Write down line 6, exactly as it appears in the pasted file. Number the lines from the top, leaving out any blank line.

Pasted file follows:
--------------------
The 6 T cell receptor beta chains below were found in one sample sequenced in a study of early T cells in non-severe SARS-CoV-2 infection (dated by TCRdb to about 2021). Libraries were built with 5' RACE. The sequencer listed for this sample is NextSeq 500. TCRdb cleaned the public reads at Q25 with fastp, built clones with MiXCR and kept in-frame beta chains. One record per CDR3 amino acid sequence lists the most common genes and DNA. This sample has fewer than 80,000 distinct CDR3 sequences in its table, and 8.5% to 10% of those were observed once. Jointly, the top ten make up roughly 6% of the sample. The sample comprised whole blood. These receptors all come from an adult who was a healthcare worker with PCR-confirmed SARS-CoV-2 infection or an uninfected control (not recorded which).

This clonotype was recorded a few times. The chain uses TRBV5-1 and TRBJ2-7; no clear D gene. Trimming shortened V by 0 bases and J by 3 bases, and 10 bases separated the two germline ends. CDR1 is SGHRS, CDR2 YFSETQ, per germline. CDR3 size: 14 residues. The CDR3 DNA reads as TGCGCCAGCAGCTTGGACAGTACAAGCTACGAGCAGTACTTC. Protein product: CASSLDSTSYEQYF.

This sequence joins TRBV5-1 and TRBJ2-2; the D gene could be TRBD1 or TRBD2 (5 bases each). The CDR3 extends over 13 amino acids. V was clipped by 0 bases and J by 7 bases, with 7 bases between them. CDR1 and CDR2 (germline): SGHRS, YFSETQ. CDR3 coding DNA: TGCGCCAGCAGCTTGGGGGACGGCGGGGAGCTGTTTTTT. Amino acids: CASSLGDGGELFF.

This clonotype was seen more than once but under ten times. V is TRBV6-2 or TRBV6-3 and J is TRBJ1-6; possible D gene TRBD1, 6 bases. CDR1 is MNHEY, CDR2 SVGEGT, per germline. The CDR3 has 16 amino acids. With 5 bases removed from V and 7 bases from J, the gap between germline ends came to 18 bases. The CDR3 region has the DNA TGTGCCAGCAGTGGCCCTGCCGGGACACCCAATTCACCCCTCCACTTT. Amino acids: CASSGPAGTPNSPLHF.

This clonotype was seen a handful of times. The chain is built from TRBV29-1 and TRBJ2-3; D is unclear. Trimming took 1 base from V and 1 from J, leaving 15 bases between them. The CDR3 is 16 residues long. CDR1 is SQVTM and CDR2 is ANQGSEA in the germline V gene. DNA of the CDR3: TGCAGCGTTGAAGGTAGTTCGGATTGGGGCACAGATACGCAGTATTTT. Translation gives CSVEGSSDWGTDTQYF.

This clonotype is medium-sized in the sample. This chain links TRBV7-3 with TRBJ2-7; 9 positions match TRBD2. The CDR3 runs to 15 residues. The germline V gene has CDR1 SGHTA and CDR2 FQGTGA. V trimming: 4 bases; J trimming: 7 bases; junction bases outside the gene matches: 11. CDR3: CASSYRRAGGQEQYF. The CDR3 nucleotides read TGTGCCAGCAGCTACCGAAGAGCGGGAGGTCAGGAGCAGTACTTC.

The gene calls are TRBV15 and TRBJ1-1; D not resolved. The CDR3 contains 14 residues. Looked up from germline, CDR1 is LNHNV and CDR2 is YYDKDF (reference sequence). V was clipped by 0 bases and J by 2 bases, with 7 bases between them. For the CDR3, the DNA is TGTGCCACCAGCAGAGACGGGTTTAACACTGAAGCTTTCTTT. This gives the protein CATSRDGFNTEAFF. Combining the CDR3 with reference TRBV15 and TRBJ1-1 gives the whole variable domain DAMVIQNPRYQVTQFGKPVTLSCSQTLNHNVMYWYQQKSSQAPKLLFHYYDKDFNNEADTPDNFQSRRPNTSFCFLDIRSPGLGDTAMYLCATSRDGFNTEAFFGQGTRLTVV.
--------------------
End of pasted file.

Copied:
This clonotype is medium-sized in the sample. This chain links TRBV7-3 with TRBJ2-7; 9 positions match TRBD2. The CDR3 runs to 15 residues. The germline V gene has CDR1 SGHTA and CDR2 FQGTGA. V trimming: 4 bases; J trimming: 7 bases; junction bases outside the gene matches: 11. CDR3: CASSYRRAGGQEQYF. The CDR3 nucleotides read TGTGCCAGCAGCTACCGAAGAGCGGGAGGTCAGGAGCAGTACTTC.